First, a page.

Sloan Sabbith6, the character, is a PhD economist who also teaches at Capitol (I think?). She’s brought on to talk for five minutes about the economy every night to help people understand it, because that’s how Aaron believes Things Should Be Done. In-story, it’s also because, in the words of Mackenzie McHale, she has great legs7. Over the course of her appearances she not only convinces Will McAvoy to go hit on a girl who ends up being a gossip columnist who works to bring down his public image, which was actually a part of the machinations of the aforementioned Jane Fonda, who, I remind you, is also a woman but also manages to first badger a professional colleague in Japan into making off-the-record comments that she then holds him under duress on the air to recount, all the while yelling at his translator – a woman – for not translating her words correctly. These two examples matter because in the first Sloan is shamed for impelling those events, and in the second she is told to be more assertive with her interview guests, and is told after the fact that she was wrong. Responsibility, then, is shifted onto the woman regardless of what her actual role is, and regardless of whether someone else inhabits an identical role.

I’m not going to belabor the point any further. The point is: the dude’s got a problem whereby women have to be both inept and constantly-punished, at least within the world of the story. It’s a revenge fantasy against the Women Who Done Him Wrong, or at least it plays out that way.

So why fix it at all? Because sometimes it’s good. Never for very long, and never without reservation, but The Social Network wasn’t good without reservation either, nor was The West Wing. The scene in which Sloan badgers the Japanese guy into revealing his off-the-record opinion is a thrilling couple of minutes, not the least because it spends half of its focus on the control room, and on the one person who knows what’s going on. There’s a scene earlier in the season in which Jim helps Maggie through a panic attack which, again, says more about Allison Pill than anything else, but which was a nice, well-written passage about the relationship between two people. The scene where the black, gay republican yells at Will for reductivism is more than good – it seemed like a tacit acknowledgment of what he was doing, and then denied doing to the press, with the character. And it seems like the sort of thing you’d give an imaginary hero to give him “flaws”8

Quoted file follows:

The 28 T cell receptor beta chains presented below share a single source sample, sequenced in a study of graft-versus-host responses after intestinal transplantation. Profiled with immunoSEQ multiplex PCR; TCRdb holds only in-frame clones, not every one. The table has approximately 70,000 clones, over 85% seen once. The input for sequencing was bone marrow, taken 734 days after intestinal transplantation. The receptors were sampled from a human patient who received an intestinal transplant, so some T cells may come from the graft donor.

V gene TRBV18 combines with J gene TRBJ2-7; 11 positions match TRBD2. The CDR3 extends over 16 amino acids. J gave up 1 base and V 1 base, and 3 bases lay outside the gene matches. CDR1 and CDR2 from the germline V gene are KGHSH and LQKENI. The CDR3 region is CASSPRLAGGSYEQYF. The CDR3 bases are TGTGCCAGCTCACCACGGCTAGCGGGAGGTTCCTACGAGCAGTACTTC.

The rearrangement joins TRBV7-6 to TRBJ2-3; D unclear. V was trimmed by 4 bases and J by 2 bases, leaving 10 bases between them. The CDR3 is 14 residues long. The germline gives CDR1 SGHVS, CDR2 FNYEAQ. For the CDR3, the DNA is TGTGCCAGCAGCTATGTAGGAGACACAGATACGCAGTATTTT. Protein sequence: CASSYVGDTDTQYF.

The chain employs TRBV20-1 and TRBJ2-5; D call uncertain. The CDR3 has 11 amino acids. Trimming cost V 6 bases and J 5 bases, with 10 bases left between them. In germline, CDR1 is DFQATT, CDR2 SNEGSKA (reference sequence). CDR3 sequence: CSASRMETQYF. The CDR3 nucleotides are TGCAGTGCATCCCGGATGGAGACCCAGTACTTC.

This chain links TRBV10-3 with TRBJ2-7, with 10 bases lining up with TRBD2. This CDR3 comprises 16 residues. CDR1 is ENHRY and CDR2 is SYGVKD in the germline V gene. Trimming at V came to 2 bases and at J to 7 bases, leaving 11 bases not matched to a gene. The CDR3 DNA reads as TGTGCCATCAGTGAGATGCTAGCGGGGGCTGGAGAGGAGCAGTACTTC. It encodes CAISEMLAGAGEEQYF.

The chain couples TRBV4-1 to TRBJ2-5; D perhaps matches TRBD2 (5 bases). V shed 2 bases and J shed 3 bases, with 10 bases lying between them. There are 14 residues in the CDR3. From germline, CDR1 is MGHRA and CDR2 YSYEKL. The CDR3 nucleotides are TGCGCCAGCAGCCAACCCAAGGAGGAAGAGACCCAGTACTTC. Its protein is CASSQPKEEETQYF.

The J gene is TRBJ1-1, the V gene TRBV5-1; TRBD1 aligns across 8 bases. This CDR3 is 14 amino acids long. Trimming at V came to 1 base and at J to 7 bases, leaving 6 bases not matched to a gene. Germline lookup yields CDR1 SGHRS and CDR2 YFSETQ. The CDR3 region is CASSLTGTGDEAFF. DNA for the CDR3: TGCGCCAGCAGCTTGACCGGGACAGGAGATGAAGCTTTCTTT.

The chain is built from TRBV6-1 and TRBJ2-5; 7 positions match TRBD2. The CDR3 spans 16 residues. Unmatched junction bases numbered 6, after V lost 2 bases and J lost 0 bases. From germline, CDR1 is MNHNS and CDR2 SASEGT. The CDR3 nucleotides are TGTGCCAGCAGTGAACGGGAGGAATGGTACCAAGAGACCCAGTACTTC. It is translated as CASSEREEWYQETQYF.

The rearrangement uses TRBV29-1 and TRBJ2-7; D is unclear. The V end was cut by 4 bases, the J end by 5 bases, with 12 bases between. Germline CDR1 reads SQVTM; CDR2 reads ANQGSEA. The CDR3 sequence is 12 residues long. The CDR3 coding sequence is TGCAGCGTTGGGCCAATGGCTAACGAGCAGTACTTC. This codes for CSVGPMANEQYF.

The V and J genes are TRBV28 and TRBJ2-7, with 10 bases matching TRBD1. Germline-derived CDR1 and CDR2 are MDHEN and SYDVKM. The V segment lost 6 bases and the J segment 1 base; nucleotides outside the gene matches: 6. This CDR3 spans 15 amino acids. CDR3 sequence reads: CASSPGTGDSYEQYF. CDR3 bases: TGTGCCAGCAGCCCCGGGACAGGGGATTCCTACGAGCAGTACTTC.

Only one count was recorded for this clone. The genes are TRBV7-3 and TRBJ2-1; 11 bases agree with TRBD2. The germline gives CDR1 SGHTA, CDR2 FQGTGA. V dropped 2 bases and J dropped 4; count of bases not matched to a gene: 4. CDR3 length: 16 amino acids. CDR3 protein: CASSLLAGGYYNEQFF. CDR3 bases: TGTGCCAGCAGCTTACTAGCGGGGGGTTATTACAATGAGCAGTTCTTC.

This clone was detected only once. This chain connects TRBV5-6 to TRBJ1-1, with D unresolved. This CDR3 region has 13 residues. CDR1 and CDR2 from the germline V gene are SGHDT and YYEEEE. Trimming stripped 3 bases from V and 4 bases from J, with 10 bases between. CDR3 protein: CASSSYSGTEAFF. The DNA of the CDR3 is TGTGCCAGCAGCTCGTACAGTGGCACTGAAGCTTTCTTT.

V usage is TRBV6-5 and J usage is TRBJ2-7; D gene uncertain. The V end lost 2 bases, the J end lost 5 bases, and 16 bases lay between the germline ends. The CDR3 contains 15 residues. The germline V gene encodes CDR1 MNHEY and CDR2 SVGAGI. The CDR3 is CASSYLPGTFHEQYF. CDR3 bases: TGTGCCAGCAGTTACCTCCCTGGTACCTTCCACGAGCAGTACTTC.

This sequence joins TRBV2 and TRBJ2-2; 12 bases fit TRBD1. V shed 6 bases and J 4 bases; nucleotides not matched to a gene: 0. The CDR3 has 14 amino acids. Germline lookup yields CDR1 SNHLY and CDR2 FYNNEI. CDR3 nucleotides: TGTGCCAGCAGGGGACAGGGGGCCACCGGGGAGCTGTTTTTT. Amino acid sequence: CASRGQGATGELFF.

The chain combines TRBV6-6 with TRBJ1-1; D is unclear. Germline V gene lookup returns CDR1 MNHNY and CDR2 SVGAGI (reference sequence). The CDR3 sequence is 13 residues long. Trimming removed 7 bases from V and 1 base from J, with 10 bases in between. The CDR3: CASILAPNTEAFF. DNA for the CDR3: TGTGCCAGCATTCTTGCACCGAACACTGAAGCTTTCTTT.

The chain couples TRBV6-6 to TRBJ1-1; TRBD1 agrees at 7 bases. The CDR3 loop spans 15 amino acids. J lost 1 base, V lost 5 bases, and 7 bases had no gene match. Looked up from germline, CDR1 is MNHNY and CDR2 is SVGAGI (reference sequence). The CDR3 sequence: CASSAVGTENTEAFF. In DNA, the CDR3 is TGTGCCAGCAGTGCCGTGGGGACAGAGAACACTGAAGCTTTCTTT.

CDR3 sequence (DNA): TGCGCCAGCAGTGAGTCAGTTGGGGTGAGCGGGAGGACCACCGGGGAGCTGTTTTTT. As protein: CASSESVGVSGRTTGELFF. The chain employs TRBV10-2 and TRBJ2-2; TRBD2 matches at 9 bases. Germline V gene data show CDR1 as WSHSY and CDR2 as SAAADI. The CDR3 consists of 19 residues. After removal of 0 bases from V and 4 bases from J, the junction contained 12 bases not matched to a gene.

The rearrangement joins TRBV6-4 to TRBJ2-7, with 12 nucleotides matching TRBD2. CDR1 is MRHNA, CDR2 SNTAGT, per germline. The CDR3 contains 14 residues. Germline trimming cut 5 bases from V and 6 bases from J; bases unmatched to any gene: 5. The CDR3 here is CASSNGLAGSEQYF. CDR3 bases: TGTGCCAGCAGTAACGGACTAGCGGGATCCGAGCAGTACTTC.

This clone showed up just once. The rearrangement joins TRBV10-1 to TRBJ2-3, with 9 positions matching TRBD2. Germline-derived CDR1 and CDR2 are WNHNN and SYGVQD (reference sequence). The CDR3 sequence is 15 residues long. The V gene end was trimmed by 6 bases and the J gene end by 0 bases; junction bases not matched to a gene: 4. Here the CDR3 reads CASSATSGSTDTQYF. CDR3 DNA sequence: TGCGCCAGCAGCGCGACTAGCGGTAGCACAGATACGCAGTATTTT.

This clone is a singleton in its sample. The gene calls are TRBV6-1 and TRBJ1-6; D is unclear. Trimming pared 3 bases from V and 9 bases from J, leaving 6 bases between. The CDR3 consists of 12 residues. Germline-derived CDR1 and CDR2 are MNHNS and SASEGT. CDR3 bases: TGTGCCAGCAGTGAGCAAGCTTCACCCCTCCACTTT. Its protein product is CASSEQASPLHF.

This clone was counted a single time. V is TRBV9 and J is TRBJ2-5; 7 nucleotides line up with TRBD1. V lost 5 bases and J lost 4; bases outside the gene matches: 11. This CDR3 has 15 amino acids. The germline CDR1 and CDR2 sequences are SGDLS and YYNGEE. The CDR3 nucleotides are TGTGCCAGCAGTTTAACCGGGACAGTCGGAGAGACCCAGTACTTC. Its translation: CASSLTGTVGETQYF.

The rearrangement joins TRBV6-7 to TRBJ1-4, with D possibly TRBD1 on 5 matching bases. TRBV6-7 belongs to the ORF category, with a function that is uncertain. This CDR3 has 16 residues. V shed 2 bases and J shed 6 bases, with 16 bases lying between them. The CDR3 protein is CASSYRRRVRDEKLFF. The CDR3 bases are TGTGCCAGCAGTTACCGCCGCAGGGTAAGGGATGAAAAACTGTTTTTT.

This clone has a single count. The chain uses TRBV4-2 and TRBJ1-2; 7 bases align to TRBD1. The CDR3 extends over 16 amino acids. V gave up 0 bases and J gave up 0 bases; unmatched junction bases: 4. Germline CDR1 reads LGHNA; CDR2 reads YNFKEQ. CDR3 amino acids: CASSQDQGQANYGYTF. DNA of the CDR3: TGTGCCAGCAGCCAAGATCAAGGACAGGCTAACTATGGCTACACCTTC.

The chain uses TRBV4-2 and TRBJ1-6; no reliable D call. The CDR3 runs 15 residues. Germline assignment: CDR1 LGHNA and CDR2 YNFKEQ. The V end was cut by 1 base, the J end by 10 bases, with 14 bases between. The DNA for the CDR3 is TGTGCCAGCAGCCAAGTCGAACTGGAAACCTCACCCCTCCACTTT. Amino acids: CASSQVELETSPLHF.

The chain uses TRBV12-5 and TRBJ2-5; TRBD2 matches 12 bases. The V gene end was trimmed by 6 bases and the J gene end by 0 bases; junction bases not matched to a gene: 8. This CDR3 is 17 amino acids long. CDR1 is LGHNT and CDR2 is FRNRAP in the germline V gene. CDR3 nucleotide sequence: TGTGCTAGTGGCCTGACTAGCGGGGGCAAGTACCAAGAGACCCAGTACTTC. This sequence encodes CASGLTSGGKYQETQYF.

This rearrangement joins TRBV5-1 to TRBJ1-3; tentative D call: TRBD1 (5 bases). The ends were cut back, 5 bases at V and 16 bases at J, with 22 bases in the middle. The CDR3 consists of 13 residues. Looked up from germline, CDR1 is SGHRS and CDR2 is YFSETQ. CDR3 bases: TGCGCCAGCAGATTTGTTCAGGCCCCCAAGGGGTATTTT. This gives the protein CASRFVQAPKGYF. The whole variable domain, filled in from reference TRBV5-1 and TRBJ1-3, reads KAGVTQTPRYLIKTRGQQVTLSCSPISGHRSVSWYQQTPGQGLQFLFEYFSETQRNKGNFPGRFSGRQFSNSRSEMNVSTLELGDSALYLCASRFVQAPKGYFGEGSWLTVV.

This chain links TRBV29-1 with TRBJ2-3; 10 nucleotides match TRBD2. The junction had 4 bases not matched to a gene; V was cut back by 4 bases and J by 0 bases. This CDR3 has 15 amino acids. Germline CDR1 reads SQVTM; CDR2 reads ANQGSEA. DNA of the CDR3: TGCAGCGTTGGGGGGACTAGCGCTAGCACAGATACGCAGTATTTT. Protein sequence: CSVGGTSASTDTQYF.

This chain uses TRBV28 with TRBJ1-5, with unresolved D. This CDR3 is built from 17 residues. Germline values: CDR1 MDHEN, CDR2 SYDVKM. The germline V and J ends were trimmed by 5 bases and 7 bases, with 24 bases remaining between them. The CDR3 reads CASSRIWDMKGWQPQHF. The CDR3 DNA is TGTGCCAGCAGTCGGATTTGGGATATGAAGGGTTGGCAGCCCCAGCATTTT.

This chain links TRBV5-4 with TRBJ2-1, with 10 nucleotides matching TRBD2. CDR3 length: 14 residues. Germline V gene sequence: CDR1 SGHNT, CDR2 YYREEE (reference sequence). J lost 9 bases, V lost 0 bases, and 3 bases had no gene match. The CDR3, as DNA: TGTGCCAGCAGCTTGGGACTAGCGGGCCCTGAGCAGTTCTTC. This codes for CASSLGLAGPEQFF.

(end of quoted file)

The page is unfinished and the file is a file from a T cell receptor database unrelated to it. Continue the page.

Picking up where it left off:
So here’s the solution:

The real main character is Jim, and this is all his at-work daydreaming. Jim is an associate producer (I think), and is unhappy that his boss, who is a powerful, credentialed journalist in real life, is demanding and hard to work for. So he creates a system whereby she screws everything up constantly. He has a crush on Maggie, whose boyfriend is Don, so he has to imagine her constantly in positions of emotional vulnerability, while vilifying her boyfriend to justify snatching her from him. Plucky, obnoxious Dev Patel is actually good at his job, and more understanding of the world, and that’s a threat to Our Boy, who fantasizes him a bigfoot-obsessed weirdo. Sam Waterston’s a drunk, Jane Fonda is a shadowy overlord who’s actually trying to ruin everything.

And Will McAvoy? He probably doesn’t exist. He’s clearly, even outside of my modification of the story, a fantastic figure who exists predominantly to be the platonic ideal of the journalist hero. He’s Tyler Durden – the inevitable projected result of Jim’s inability to do what he wants, but more importantly his inability to be what he wants. It explains why Jim is spurning Maggie’s roommate, who just so happens to be extremely attractive etc. It even explains why The Newsroom’s newsroom does not, in fact, behave like any other newsroom known to man or beast.

So should there be an readership that coincides with viewership of The Newsroom, be advised: none of this is real, and maybe it even takes place in a snowglobe.

1 that’s a paraphrase, but the monologue itself is easy to find on YouTube.
2 I promise that not only am I not making any of these names up, but that I will deal with it later, and also there’s a name coming up in this synopsis that will make you long for the days when Mackenzie McHale was the dumbest name you’d ever heard
3 I may have thrown her away for that joke, but I would like to give unilateral, unironic praise to Allison Pill for being, consistently, the best part of this show. She is given less to work with than literally anyone else, and she manages to wring laughs and genuine response out of those situations. She was also great in Six Feet Under, but more understated, and really, you should go watch that show instead of this one if you haven’t already.
4 meaning that Jane Fonda is occasionally in the cast, not that there’s a person in the cast who is occasionally Jane Fonda. That would be weird, and what would she be the rest of the time?
5 Yep. That’s her name. Didn’t I tell you you’d long for the glory days of Mackenzie McHale?
6 ugh.
7 despite the fact that, regardless of your opinion about Olivia Munn, she clearly does not, and Emily Mortimer does. Which is just one more sign that Aaron Sorkin has absolutely no idea about anything anymore.8 which, really, is what it is.